This week’s Torah reading begins with the commandment to appoint judges in all communities. This points to one of the fundamental thrusts of Judaism: that a person be continually prepared to subject himself and his conduct to the review of an outside, objective authority. That authority, however, is not merely another person wiser and/or more experienced than oneself, but rather a repository of Torah knowledge. His decisions reflect the Torah’s wisdom, and not his own.

In that vein, our Sages refer to a Torah scholar as “a walking Torah scroll.” For the guidance which he gives is an extension of the rulings of the Torah and not merely what he thinks is right at the moment.

To explain this principle: Judaism is not merely confined to the synagogue. Its scope goes beyond the realms of prayer and study and encompasses every human endeavor. Therefore the Torah contains laws governing agriculture, commerce, employer-employee relationships and other matters which we would not ordinarily place in the sphere of religion.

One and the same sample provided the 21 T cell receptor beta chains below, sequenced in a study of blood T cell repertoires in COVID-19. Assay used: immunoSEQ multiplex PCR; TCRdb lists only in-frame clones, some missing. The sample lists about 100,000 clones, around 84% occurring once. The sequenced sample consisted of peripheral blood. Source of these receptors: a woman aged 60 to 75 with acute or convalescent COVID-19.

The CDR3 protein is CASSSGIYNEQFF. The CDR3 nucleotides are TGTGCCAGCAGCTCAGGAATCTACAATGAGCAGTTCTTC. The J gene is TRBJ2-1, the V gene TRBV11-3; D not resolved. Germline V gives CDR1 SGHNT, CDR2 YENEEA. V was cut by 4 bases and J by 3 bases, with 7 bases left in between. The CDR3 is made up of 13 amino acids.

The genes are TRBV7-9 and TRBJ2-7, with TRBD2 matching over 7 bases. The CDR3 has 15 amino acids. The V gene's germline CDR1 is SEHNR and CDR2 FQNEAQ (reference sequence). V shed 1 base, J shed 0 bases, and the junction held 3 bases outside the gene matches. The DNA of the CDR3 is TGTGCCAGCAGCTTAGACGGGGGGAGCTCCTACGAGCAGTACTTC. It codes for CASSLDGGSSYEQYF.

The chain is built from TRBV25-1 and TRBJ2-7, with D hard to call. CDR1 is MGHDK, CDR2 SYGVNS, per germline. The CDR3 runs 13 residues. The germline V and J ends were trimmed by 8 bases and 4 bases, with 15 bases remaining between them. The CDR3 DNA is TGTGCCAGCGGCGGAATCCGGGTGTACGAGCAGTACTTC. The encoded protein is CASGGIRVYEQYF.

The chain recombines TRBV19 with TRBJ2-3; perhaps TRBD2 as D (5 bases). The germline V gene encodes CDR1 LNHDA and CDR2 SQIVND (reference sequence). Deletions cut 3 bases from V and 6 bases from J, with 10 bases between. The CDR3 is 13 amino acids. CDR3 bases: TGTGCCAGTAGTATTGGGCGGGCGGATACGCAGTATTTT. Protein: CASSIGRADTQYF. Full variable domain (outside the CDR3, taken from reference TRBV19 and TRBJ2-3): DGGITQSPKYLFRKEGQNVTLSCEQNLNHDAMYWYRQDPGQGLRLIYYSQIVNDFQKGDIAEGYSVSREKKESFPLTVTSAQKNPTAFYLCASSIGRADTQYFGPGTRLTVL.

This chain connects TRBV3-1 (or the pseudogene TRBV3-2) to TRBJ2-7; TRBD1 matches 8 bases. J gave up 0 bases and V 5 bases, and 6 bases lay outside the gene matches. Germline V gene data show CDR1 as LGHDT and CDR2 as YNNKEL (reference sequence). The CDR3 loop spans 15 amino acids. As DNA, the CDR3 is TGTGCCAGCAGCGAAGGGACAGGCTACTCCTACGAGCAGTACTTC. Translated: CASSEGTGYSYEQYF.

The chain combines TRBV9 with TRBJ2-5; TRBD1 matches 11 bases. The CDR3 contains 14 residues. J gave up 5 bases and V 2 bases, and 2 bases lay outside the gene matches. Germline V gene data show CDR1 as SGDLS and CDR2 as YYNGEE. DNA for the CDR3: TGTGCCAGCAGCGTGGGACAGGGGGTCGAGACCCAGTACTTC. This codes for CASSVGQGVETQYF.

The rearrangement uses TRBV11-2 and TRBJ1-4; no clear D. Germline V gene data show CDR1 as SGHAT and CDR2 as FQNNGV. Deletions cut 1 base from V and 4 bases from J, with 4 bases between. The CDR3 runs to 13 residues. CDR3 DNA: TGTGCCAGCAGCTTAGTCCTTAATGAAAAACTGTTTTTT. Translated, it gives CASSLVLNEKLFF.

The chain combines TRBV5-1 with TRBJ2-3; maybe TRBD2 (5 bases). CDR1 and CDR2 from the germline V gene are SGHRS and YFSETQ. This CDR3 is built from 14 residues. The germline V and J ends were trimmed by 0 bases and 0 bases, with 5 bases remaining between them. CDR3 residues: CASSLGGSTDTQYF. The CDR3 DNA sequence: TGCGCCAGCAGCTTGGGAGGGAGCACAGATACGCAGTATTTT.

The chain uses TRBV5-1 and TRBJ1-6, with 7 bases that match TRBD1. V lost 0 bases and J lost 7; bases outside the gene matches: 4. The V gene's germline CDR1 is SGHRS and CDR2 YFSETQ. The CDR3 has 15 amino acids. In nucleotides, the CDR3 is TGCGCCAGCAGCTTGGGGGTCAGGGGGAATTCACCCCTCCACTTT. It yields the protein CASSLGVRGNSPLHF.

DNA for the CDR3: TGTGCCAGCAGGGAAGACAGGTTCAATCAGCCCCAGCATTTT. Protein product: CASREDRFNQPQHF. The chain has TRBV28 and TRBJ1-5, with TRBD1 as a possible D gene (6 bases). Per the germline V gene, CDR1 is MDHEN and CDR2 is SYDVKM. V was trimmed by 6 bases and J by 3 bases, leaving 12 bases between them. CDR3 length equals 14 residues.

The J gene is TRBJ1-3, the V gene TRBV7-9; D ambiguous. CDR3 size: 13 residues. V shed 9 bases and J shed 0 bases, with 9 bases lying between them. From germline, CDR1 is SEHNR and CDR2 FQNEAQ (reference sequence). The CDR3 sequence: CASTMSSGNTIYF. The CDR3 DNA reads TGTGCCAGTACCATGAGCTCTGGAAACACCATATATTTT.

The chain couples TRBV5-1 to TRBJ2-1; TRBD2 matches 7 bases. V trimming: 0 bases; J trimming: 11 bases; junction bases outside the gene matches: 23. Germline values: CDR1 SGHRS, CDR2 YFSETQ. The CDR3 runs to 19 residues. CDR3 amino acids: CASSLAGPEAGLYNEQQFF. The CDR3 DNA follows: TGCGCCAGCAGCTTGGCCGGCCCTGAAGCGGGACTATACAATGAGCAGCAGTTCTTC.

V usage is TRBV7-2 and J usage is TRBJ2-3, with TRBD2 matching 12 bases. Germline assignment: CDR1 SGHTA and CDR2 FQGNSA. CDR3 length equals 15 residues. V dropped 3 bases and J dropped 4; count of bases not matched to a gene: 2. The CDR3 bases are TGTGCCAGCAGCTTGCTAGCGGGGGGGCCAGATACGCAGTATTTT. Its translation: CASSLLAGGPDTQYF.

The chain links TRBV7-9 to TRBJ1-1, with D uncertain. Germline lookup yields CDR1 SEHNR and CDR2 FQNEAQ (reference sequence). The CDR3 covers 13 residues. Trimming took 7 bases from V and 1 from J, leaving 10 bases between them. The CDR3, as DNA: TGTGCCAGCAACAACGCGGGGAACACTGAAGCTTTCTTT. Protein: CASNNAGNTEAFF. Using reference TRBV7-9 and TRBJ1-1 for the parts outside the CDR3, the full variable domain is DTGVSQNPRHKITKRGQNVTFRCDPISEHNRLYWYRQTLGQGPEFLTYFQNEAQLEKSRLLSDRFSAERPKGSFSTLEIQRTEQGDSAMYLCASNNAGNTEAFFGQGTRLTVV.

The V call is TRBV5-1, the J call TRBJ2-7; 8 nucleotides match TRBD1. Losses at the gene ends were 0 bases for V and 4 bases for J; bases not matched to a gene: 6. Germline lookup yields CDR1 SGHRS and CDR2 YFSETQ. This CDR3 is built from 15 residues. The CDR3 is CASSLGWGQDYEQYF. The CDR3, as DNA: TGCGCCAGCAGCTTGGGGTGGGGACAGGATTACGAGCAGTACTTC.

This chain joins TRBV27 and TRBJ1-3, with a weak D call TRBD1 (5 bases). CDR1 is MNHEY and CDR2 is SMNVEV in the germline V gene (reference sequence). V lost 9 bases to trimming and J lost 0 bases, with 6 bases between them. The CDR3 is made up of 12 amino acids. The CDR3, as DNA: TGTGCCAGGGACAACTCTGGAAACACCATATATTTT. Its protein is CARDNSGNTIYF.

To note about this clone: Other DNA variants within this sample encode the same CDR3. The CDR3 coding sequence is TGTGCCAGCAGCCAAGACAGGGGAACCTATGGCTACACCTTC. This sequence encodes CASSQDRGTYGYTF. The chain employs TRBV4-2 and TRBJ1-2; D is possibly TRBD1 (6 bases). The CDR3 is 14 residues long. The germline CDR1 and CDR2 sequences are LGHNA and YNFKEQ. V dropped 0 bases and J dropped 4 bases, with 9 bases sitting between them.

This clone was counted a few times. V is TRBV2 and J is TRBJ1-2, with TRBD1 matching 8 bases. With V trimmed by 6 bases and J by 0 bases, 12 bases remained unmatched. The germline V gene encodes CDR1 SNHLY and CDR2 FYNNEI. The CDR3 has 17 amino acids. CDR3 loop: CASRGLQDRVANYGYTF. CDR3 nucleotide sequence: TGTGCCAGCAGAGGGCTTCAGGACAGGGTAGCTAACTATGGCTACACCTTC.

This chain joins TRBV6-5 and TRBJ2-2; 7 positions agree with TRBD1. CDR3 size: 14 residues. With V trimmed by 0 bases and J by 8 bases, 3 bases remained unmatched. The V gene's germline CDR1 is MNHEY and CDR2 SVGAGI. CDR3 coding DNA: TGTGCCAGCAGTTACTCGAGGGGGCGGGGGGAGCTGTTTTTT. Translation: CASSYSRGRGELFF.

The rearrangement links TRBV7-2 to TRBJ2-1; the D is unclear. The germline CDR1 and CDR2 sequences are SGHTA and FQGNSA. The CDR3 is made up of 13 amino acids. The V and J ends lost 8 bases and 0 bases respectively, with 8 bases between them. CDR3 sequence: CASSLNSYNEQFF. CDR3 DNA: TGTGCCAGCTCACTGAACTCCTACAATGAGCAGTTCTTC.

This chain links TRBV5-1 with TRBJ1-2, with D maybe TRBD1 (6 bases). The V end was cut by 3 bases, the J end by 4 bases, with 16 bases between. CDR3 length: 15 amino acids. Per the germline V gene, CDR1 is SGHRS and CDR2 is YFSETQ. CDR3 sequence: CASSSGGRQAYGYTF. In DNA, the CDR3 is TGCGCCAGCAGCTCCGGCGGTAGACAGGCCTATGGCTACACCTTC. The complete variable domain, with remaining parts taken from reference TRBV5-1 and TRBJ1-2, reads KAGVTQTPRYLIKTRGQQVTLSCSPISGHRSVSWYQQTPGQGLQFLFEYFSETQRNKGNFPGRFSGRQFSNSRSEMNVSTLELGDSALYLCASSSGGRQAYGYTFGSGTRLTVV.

Needless to say, all the situations one encounters in these areas are not cut and dry and there is not necessarily an explicit injunction in Torah law governing every given circumstance. This is the purpose of a Torah judge. He must use the principles of Torah law to determine the course of action to follow when the Torah does not tell us precisely what to do. By doing so, he brings all the different elements of our worldly activities into connection with the Torah, showing how a person can bring the Torah into every aspect of his life.

This concept applies not only within the personal realm, the guidance and direction a particular individual needs in his personal life, but also to communities at large. In that vein, our Sages teach that the judges of the Sanhedrin, Israel’s highest court, may not sit in repose in their chamber in the Temple courtyard, but instead must “gird themselves with bands of steel, lift his robes above his knees, and traverse from city to city\'85 to teach the Jewish people.” For every Jewish community and our people as a whole should have its direction set by the compass of the Torah’s principles. Instead of depending on the vicissitudes of mortal knowledge, our course should be steered by the spiritual insight the Torah endows.

By empowering Torah judges to show true leadership in the present era, we anticipate the fulfillment of Isaiah’s prophecy: “I will return your judges as in former times,” with the coming of Mashiach in whose time the Sanhedrin will again convene and guide our people.